Football has a wonderful capacity to induce contrasting emotions. Chris Hughton must have lurched from trepidation to exhilaration before Norwich City progressed in the Capital One Cup at Watford's expense Tuesday with a come-from-behind 3-2 victory.
Premier League longevity is the only barometer to judge Hughton’s work at Carrow Road. The financial uplift from top-flight membership dwarfs the greater tangible rewards from the cup adventures clubs like Swansea, Wigan and Bradford have savoured in recent times.
Yet the Canaries’ extra-time third-round away win might have lasting ramifications on a rather fitful opening to the club's third consecutive Premier League campaign. Defeats at Hull and Tottenham were displays rooted in futility, days when City only fleetingly threatened to prevent their hosts accumulating a routine three points. Paul Lambert’s latest successful return to Norfolk with Aston Villa at the weekend triggered waves of discontent around Carrow Road.
Hughton was subjected to a barrage of terrace disapproval that, both in its volume and intensity, perhaps marked a watershed moment in the Norwich manager’s relationship with the City support. The underlying frustration at a perceived lack of genuine growth despite a summer spending spree unparalleled in the club’s history burst to the surface after Norwich failed to overcome a Villa outfit that finished the game without key injured duo Christian Benteke and Gabriel Agbonlahor.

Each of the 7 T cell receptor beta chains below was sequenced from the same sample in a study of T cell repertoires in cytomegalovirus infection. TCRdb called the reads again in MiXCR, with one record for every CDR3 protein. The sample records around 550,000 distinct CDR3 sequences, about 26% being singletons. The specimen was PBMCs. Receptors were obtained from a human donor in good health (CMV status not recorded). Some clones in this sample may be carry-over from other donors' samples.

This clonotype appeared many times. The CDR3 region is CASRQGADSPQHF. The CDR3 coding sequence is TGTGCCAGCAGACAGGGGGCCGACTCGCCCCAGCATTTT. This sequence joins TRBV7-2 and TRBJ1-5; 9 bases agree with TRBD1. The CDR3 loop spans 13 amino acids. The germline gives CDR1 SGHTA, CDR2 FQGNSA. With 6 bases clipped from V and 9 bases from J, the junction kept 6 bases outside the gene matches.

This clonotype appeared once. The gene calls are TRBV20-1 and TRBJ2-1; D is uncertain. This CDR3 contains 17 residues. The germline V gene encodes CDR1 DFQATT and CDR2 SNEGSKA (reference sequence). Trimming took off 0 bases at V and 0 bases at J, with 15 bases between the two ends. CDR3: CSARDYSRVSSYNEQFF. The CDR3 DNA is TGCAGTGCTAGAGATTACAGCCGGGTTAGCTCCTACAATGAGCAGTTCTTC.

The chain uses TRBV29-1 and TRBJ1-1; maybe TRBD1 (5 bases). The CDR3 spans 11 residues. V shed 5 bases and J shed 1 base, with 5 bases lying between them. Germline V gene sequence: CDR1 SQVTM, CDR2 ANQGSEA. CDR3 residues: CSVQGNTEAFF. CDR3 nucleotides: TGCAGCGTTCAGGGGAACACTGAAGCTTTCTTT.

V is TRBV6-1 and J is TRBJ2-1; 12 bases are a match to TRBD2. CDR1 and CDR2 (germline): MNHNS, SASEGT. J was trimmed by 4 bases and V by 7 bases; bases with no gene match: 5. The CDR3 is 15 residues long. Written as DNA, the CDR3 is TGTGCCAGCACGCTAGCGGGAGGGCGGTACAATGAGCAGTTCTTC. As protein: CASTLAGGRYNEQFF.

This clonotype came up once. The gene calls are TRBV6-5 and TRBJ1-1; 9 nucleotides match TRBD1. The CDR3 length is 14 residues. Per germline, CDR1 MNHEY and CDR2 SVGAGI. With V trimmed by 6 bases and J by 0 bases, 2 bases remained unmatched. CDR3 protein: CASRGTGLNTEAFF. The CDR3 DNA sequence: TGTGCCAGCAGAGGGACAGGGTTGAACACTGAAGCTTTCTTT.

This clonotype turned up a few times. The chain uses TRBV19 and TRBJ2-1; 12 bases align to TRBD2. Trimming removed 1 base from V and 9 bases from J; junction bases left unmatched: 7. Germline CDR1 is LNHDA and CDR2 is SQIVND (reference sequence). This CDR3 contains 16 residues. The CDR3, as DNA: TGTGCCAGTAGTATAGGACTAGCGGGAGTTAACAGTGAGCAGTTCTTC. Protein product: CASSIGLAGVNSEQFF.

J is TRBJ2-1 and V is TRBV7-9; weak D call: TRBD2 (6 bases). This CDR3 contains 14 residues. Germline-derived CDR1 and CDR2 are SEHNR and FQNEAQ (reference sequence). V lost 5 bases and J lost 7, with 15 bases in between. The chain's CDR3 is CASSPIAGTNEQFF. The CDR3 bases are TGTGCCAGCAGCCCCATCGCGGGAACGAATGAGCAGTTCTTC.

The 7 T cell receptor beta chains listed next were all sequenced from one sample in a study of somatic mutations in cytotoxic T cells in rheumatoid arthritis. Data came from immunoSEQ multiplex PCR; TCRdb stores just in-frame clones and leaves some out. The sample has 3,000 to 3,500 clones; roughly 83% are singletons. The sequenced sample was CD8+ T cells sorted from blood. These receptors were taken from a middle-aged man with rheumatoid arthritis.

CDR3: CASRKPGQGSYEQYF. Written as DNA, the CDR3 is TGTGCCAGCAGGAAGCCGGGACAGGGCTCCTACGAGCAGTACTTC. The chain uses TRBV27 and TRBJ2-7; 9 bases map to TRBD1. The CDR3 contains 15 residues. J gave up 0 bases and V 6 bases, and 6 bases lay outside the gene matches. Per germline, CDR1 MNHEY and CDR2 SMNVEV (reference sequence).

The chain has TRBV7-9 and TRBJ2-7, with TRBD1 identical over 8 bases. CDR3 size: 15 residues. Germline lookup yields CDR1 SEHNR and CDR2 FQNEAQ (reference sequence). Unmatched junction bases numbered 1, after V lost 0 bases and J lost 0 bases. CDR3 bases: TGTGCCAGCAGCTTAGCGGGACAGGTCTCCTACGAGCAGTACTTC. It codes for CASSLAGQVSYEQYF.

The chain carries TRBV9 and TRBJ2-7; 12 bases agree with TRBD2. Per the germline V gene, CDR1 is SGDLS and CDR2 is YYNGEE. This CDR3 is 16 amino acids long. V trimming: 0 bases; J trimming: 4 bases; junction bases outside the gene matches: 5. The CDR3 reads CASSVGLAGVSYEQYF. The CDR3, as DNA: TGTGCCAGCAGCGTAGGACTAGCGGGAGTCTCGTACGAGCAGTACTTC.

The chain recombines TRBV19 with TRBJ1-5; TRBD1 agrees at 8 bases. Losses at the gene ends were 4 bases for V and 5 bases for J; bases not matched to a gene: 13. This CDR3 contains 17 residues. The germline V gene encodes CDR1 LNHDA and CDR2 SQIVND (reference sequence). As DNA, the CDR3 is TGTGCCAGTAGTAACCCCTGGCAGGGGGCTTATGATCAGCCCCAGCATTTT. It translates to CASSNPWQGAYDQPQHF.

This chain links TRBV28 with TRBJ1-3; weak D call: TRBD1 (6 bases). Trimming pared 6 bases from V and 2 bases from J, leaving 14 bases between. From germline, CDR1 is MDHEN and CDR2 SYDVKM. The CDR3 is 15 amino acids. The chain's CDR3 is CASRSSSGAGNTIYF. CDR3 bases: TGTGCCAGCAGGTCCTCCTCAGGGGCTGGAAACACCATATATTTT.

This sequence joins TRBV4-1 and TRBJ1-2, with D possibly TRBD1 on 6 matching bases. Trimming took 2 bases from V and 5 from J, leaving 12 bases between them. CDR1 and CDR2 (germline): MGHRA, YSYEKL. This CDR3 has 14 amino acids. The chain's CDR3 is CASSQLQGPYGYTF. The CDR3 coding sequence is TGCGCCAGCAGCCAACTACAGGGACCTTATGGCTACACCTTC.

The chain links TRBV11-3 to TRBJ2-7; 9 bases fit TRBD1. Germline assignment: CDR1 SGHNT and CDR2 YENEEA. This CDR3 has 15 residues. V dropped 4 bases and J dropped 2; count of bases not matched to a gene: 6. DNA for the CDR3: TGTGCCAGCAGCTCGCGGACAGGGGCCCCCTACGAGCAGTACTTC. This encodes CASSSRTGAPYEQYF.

Hughton needed a big night at Vicarage Road. His players delivered in every sense of the word. But when Davide Faraoni lashed a long range strike past Mark Bunn to double the Hornets’ lead in the 55th minute, Hughton must have felt very isolated as he stood at the front of the away technical area.
Football management is a lonely business, as Paolo Di Canio brutally discovered earlier this week. A miserable cup exit after patchy Premier League form would have only intensified the scrutiny on Norwich’s earnest manager.
What followed was a reaffirmation in the wonderful unpredictability of the beautiful game. Josh Murphy’s introduction for his senior debut was the catalyst to a breathtaking turnaround. A highly rated teenager taking his first steps in the professional game dragged the Canaries' back into a tie which by that stage was a contest in name only.
Murphy thumped home from fully 25 yards before Gary Hooper moved centre stage on his full competitive debut since heading south as part of the new wave.
The ex-Celtic player rose majestically to glance home Nathan Redmond’s cross in the 95th and final minute of normal time. There was not even time for Gianfranco Zola’s men to restart before the official ushered in extra-time. That was how close Hughton came to another searching public enquiry into his methods. City grew in stature. Leroy Fer's vision set Hooper away before a cheeky slot through the legs of Watford keeper Jonathan Bond completed a comeback of epic proportions. City progressed to the last 16 on the night, but the rejuvenative impact for Hughton and Norwich's Premier League prospects may be the lasting legacy from the miracle of Vicarage Road.